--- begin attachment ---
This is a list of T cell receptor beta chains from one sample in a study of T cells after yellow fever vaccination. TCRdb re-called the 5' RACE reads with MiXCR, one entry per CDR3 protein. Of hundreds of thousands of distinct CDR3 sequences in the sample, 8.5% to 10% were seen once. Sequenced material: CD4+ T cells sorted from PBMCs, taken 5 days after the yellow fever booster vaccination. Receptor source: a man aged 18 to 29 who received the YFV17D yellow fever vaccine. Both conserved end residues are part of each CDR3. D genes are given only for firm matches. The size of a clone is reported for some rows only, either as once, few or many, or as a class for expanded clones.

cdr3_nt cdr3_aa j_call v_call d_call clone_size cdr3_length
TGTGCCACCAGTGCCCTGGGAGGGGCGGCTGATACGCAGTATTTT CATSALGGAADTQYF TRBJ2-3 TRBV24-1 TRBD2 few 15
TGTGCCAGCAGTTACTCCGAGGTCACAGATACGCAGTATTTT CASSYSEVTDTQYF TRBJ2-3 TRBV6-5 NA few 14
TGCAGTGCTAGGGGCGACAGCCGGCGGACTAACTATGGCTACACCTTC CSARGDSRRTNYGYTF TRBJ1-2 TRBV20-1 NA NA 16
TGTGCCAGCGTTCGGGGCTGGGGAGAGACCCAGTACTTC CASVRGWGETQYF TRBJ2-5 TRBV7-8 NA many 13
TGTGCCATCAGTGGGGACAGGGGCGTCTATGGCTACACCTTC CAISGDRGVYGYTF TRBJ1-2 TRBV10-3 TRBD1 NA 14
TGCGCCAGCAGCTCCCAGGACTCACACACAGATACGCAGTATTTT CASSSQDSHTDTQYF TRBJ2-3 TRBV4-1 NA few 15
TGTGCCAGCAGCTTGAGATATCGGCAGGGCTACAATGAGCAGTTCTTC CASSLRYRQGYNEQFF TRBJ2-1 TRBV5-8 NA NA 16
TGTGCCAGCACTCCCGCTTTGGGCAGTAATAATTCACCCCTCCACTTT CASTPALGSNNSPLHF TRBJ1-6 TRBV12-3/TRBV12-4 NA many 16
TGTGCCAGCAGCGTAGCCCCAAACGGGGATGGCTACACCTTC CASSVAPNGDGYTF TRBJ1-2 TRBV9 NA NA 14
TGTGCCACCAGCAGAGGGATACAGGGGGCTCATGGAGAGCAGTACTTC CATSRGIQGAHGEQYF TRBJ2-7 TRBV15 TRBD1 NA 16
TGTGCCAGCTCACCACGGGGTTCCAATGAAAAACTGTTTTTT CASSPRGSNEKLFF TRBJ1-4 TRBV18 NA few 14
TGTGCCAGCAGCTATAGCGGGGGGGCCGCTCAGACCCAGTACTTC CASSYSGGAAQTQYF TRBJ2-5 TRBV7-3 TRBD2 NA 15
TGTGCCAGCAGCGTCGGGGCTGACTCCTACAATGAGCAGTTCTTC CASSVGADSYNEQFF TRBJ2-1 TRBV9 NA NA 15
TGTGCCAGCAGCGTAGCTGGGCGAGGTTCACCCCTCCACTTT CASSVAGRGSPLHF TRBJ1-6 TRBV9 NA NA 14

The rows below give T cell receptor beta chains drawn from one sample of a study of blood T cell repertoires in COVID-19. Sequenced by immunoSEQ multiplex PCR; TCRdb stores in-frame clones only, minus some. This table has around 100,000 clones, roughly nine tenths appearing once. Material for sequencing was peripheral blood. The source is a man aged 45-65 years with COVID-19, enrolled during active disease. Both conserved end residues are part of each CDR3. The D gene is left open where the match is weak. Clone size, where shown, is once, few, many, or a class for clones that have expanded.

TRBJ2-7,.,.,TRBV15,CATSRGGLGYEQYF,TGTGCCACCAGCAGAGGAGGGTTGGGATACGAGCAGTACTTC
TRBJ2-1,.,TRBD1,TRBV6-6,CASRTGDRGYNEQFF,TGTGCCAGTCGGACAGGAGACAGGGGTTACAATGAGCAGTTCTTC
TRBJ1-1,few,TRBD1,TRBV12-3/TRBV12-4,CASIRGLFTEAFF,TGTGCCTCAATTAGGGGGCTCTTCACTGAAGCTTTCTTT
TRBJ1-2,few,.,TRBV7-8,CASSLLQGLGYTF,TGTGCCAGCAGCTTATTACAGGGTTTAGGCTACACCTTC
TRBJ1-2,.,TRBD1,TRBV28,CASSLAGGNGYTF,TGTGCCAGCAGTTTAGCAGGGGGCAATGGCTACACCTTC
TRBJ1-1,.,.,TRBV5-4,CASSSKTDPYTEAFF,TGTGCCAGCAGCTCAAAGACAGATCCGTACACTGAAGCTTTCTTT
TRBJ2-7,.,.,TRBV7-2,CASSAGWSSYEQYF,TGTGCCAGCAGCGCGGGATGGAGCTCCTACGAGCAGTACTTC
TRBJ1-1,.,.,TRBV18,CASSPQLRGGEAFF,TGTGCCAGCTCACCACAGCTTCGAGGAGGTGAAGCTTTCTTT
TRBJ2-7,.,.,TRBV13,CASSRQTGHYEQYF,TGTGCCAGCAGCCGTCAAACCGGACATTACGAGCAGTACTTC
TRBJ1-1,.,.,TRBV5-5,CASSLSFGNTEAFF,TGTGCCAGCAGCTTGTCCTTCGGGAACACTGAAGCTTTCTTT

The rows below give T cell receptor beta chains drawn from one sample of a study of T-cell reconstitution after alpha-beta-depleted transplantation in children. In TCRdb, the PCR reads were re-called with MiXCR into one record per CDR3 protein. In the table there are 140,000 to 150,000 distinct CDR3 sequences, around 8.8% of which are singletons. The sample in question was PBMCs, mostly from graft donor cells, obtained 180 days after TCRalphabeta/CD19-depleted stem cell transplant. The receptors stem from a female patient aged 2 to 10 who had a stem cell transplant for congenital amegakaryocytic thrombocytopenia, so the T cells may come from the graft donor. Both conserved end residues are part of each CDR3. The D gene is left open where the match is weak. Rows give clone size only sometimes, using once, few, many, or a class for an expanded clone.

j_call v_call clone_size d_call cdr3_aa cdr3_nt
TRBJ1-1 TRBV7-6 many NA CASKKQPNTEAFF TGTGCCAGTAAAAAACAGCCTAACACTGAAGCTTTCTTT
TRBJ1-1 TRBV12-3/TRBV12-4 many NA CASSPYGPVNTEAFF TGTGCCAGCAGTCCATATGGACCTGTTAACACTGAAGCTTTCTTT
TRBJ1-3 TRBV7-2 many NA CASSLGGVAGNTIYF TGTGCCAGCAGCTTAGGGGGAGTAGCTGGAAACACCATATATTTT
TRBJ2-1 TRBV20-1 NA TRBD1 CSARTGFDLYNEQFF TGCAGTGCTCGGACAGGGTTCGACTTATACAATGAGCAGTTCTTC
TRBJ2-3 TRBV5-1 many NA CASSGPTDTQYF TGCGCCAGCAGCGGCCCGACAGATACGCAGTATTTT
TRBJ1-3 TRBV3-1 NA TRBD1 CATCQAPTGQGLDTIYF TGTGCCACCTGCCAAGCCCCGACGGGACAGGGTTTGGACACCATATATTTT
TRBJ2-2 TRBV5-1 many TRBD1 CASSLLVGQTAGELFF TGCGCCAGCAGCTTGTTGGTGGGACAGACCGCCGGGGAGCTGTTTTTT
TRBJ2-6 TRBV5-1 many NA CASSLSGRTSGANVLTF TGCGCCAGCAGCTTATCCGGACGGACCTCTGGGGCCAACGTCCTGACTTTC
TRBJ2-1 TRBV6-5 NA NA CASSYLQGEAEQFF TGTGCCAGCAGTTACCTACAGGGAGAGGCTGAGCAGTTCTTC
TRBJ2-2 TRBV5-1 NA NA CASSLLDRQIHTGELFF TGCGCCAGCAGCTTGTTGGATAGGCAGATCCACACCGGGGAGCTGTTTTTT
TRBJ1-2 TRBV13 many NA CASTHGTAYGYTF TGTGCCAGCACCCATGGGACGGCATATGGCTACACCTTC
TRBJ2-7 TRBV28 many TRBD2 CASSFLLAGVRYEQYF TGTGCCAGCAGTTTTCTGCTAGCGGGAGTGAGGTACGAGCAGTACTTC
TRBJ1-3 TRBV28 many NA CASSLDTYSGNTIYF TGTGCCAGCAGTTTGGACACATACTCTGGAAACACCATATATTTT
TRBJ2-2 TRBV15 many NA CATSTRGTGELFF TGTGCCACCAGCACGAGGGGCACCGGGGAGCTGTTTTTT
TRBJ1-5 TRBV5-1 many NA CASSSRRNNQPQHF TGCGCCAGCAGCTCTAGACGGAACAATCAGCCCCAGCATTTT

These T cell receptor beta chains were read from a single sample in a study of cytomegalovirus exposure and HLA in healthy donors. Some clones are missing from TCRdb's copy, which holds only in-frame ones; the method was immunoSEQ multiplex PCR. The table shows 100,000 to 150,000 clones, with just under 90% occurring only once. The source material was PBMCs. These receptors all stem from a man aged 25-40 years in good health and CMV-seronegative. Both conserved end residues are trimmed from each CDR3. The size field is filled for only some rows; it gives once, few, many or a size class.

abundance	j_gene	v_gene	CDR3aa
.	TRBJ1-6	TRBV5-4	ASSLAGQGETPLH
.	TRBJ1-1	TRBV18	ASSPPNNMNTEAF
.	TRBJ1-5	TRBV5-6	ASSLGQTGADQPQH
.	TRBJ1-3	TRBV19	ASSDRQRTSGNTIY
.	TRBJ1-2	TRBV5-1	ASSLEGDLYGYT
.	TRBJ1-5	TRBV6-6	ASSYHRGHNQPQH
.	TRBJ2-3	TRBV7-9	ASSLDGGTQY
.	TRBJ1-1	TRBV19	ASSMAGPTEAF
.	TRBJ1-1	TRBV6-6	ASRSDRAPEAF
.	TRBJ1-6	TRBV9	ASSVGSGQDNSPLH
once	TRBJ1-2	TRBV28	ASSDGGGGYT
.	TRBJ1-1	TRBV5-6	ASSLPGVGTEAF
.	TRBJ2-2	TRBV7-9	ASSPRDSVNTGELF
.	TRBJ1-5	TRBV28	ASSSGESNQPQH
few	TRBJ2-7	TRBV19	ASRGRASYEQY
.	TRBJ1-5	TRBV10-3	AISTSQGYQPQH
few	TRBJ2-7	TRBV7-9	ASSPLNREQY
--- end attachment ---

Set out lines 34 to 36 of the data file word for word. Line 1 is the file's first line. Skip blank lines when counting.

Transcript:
TRBJ2-3 TRBV5-1 many NA CASSGPTDTQYF TGCGCCAGCAGCGGCCCGACAGATACGCAGTATTTT
TRBJ1-3 TRBV3-1 NA TRBD1 CATCQAPTGQGLDTIYF TGTGCCACCTGCCAAGCCCCGACGGGACAGGGTTTGGACACCATATATTTT
TRBJ2-2 TRBV5-1 many TRBD1 CASSLLVGQTAGELFF TGCGCCAGCAGCTTGTTGGTGGGACAGACCGCCGGGGAGCTGTTTTTT